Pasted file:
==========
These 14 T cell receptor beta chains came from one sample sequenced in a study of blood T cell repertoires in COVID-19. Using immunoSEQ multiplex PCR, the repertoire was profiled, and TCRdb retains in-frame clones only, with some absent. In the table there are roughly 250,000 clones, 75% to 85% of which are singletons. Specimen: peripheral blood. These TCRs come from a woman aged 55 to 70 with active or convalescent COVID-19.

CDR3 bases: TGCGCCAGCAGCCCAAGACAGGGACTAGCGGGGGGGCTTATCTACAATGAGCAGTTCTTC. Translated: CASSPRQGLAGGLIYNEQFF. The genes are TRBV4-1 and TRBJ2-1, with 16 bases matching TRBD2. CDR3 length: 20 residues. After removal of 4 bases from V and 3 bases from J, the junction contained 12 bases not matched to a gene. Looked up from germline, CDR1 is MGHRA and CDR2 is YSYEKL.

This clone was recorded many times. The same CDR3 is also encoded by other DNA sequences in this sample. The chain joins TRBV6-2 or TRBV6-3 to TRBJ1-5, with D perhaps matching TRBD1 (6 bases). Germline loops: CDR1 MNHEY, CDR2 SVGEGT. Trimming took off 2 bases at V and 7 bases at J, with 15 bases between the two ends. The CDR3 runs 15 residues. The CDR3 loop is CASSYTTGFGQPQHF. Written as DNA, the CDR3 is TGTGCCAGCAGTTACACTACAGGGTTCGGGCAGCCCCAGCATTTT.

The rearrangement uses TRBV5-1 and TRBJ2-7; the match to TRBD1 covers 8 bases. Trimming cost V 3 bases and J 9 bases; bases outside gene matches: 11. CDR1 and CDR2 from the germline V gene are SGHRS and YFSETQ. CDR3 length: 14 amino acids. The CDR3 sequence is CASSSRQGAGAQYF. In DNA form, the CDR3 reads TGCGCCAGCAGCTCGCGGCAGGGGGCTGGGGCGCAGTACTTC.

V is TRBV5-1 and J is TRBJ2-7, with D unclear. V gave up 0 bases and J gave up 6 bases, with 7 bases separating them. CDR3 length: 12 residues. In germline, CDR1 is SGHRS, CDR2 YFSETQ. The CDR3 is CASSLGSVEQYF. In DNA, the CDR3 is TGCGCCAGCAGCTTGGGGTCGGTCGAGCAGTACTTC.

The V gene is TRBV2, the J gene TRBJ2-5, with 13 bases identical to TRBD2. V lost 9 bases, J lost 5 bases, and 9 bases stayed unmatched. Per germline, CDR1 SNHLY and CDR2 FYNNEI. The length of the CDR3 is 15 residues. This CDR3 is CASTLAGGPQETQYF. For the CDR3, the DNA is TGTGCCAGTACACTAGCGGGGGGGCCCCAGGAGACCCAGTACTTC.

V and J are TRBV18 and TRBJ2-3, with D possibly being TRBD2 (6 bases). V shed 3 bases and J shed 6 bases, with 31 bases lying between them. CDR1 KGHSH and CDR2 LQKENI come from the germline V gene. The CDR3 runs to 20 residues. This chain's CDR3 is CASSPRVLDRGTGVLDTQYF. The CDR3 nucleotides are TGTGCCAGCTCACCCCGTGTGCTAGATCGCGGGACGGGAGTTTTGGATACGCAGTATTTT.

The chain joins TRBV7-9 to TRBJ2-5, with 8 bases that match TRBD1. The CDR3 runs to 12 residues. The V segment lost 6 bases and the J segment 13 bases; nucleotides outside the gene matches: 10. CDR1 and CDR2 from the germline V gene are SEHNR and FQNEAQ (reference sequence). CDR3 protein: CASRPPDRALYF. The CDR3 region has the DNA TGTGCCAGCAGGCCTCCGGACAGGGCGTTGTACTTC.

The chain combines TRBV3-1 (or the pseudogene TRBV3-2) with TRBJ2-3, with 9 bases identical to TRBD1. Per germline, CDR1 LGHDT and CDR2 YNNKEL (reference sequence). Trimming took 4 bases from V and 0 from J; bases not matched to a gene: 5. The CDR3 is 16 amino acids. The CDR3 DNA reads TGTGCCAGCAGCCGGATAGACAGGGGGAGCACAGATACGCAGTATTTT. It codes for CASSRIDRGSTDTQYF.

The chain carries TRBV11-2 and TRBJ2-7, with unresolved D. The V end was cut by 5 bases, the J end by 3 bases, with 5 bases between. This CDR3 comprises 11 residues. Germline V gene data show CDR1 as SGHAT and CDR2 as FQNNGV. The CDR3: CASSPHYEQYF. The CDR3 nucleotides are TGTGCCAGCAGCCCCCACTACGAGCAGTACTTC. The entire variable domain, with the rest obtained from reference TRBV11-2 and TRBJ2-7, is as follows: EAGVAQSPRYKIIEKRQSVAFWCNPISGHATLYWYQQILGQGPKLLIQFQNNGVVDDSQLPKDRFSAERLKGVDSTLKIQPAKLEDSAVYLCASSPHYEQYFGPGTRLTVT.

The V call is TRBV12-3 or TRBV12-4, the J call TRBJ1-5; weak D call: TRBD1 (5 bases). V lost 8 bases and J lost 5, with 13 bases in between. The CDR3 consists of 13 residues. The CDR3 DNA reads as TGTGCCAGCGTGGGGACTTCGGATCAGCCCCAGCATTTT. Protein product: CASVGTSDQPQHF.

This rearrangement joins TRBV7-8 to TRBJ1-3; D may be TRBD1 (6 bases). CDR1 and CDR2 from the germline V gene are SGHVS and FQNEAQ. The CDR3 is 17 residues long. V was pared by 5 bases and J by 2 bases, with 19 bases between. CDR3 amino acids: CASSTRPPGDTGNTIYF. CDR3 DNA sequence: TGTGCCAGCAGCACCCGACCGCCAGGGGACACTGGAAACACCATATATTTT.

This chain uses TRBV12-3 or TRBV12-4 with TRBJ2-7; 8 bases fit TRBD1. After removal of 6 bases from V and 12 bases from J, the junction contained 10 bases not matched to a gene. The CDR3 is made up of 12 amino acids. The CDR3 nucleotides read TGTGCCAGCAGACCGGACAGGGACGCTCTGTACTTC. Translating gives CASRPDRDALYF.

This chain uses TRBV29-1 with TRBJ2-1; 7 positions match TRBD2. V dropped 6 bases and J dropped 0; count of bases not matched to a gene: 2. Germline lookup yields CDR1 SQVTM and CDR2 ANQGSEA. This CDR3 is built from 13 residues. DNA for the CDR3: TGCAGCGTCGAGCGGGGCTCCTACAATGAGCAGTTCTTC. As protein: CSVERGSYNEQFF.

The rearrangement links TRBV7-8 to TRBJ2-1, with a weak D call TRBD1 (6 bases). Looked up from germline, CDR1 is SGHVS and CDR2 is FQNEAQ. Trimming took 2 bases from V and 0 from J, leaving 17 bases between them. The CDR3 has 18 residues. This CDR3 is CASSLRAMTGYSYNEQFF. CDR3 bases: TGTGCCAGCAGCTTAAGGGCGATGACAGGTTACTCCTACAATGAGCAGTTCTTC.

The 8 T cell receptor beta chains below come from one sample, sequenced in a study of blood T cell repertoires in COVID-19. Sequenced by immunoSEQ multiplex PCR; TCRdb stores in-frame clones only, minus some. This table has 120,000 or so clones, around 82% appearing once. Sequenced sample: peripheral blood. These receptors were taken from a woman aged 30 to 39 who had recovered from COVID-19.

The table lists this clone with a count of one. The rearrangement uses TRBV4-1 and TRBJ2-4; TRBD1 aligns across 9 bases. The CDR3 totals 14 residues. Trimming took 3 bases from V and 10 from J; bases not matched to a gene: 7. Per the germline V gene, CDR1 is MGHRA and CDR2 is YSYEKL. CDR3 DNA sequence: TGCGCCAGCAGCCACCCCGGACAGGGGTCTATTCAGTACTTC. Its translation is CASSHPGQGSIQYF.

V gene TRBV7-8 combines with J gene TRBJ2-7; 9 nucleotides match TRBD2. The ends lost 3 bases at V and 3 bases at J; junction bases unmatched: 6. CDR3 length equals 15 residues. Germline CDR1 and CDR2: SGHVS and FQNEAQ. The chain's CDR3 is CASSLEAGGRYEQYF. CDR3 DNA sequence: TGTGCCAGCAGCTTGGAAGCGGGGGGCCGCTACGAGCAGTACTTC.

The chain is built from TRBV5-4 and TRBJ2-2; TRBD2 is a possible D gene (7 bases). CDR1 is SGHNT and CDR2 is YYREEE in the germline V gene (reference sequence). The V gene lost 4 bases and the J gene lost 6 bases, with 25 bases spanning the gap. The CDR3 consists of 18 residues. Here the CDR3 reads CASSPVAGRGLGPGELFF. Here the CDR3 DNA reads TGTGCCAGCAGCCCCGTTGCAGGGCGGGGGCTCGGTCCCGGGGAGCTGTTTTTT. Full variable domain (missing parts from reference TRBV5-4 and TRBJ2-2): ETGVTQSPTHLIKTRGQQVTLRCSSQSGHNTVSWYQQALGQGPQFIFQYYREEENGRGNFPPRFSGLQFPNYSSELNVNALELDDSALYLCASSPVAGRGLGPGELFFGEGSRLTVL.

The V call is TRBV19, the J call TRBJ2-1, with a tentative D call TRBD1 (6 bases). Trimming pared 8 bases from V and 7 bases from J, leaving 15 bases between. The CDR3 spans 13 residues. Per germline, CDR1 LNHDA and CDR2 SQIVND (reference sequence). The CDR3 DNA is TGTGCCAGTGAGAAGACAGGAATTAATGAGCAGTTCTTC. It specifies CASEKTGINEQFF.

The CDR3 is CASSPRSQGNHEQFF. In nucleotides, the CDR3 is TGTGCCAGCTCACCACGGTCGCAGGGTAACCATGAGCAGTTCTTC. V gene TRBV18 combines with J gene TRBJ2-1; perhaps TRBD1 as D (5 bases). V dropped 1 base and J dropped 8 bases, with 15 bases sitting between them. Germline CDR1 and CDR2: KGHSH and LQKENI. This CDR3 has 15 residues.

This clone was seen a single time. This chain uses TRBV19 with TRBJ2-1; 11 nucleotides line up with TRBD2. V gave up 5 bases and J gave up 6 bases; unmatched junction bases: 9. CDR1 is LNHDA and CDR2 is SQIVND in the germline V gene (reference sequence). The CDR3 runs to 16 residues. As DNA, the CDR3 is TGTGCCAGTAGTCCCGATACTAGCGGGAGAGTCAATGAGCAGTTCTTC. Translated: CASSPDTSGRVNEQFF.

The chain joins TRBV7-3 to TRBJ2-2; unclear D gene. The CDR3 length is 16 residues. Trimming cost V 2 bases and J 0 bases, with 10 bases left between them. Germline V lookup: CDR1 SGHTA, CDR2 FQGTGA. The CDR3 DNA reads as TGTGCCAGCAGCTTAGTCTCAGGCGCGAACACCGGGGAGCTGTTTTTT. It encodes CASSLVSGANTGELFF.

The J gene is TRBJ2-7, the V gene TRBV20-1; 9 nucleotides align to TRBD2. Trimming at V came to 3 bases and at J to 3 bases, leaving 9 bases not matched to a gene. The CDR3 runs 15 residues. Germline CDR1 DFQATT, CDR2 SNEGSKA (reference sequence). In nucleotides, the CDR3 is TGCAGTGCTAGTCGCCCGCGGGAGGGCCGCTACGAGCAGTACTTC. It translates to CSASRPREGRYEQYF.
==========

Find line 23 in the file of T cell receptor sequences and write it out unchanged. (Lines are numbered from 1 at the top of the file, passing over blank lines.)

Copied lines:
The chain joins TRBV7-3 to TRBJ2-2; unclear D gene. The CDR3 length is 16 residues. Trimming cost V 2 bases and J 0 bases, with 10 bases left between them. Germline V lookup: CDR1 SGHTA, CDR2 FQGTGA. The CDR3 DNA reads as TGTGCCAGCAGCTTAGTCTCAGGCGCGAACACCGGGGAGCTGTTTTTT. It encodes CASSLVSGANTGELFF.